The typical machine-gun Dobro and snappy rhythm marks so many of Hall’s earlier hits. His melodies are always nicely matched to what he’s trying to say, but it’s always that way around. Not for nothing is he known as The Storyteller. He displays a flair for writing tragi-comic songs. Turn It On, Turn It On, Turn It On epitomises that quality and it’s further distinguished by the instrumental arrangement, which complements the dry tone of the lyric and Hall’s vocal with great clarity.
Ten years ago everybody wanted to listen to what Tom T. Hall had to say. His best songs are amongst the finest Nashville has to offer. His material based on perceptive observations of life and attitudes; his themes essentially mini-dramas. Although his songs are rooted within the conventions of mainstream Nashville, Hall writes with a realism which has an appeal far beyond the Nashville mythology.
His songs mean something. Sounds simple, but it’s a characteristic you don’t find too often. He has wit and imagination, and he rarely reaches for the obvious. But then Tom T. Hall discovered that he was a poet and bona-fide intellectuals started writing his liner notes. The number of good songs on an album started to decrease dramatically. Sometimes he would use songs from outside of his sphere, turning to writers like Rod McKuen and Marvin Hamlisch. There have been children’s albums, a bluegrass set, and then there was a gooey hit, I Love, which begged for parody and got it.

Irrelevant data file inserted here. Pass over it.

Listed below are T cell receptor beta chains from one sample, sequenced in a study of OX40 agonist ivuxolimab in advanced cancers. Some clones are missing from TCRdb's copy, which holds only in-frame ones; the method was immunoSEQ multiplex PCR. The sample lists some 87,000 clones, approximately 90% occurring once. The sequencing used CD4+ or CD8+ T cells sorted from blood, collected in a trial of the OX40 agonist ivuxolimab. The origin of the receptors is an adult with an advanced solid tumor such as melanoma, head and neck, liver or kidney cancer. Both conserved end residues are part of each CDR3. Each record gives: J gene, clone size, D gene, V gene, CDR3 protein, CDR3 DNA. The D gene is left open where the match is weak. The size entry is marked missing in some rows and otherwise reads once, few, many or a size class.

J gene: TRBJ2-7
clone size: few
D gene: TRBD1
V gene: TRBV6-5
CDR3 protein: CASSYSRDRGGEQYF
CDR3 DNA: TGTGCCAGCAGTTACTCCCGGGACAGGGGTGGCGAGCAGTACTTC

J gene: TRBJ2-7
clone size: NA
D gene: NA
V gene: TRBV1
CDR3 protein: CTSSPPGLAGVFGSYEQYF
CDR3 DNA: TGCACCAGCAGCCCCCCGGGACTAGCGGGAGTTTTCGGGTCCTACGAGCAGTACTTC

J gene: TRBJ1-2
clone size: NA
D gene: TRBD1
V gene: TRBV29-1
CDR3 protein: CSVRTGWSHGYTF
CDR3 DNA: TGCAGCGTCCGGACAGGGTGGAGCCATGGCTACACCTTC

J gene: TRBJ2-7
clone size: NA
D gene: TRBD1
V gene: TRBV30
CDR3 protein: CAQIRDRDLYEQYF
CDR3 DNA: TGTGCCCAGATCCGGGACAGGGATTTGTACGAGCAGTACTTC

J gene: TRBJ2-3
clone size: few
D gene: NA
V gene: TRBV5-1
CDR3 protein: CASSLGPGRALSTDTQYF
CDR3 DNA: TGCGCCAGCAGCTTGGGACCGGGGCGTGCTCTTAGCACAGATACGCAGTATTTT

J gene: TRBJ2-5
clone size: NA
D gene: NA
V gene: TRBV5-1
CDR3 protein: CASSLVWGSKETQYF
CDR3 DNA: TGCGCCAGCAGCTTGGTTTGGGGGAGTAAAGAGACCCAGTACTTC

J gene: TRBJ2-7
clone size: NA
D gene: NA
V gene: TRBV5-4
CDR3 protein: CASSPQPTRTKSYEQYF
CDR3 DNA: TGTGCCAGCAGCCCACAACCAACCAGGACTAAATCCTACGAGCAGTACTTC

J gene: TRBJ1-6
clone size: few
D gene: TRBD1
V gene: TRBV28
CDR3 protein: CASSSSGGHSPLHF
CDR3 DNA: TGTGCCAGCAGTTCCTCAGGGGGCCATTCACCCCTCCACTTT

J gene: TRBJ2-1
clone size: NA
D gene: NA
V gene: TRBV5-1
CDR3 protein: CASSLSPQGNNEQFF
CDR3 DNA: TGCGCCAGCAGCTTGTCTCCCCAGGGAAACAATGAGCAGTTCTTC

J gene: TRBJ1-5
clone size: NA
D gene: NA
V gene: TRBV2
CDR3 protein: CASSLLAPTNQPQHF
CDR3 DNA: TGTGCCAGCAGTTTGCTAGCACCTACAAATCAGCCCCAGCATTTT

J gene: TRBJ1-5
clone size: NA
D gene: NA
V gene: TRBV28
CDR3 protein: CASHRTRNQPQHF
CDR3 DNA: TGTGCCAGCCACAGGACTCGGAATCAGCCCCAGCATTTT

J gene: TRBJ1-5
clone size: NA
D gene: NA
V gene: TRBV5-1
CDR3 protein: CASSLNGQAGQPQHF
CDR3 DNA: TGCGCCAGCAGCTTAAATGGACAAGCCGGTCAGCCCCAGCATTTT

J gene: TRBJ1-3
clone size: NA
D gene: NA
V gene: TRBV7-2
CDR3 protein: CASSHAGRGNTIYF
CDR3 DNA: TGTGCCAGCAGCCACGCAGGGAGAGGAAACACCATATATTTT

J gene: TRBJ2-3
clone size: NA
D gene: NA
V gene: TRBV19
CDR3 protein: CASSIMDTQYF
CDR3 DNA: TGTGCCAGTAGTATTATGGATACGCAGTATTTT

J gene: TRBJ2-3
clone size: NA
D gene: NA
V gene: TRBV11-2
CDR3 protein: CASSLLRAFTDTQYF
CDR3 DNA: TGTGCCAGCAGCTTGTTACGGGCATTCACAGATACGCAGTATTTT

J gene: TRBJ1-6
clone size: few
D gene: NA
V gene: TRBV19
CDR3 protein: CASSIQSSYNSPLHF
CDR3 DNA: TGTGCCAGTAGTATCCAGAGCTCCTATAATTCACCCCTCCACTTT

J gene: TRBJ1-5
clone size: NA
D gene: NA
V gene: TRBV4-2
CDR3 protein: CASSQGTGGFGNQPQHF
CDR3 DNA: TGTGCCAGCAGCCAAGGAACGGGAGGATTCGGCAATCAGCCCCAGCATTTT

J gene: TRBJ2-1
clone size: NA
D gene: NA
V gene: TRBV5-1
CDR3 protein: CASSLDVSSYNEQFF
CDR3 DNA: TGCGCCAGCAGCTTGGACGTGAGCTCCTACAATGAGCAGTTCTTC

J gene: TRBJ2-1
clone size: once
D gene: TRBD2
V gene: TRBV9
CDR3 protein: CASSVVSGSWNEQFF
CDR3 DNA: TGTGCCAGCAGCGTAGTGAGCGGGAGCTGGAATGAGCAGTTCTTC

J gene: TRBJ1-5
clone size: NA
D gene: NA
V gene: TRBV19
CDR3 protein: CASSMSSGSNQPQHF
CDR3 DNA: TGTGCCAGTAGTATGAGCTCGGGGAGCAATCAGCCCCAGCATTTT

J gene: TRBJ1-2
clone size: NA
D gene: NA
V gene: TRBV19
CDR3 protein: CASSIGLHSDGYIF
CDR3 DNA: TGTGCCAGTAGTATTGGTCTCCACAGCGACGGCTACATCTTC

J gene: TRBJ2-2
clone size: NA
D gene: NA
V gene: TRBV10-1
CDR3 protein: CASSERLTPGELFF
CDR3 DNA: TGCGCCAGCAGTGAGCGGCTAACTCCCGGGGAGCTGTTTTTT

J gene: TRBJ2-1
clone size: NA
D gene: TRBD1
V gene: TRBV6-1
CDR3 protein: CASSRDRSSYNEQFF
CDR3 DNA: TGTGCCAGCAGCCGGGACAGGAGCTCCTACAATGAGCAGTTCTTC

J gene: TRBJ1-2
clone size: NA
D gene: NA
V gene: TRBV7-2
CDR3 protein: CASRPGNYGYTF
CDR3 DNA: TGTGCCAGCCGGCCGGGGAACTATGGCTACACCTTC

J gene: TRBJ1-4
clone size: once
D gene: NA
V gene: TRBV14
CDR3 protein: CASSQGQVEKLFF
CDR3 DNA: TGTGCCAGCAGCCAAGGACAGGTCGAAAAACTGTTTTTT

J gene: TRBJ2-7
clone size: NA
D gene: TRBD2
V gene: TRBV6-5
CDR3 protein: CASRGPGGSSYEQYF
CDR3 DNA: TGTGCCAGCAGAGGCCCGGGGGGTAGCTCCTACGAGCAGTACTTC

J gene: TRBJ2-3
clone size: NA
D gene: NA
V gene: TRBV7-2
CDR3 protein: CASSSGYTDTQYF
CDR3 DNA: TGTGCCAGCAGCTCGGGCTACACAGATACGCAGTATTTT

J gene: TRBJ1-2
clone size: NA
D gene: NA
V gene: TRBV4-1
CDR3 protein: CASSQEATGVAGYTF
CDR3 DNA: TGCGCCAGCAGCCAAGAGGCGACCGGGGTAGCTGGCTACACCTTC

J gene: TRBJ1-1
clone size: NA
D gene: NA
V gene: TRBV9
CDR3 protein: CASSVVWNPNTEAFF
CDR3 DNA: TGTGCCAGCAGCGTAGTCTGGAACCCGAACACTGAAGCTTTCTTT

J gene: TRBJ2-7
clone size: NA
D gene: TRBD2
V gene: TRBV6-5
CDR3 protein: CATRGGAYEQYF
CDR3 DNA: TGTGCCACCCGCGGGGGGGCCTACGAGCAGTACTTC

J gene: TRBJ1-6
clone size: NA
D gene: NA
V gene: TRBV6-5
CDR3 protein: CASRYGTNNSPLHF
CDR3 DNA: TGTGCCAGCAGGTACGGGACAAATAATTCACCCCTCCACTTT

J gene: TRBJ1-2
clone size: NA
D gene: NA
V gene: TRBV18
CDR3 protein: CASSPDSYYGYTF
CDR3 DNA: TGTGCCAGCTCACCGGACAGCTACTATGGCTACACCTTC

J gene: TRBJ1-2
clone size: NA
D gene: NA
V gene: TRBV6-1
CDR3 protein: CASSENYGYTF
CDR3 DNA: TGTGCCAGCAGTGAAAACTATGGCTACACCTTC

Why should Tom T. Hall have slipped so badly? And why are the country fans of today almost completely oblivious to the great talent that this man once possessed? I think perhaps the answer lies very much in the time and place syndrome. Between 1968 and 1974 Tom T. Hall said in the words of his songs exactly what the American people wanted to hear. Now many of those songs are irrelevant and unfortunately Hall has been unable to come to terms with what people want to hear.
He is a clever musical storyteller everyone wanted to hear what he had to say when his guitar and voice wove their colourful yarn into anything from a woman’s shawl to a child’s blanket. He didn’t have to worry too much about the superficial realities of staying alive because he had control over a much deeper reality around which everything else fell into place. He knew how to keep his mind and heart open through his music, and if you took a listen then he would also open your heart and mind.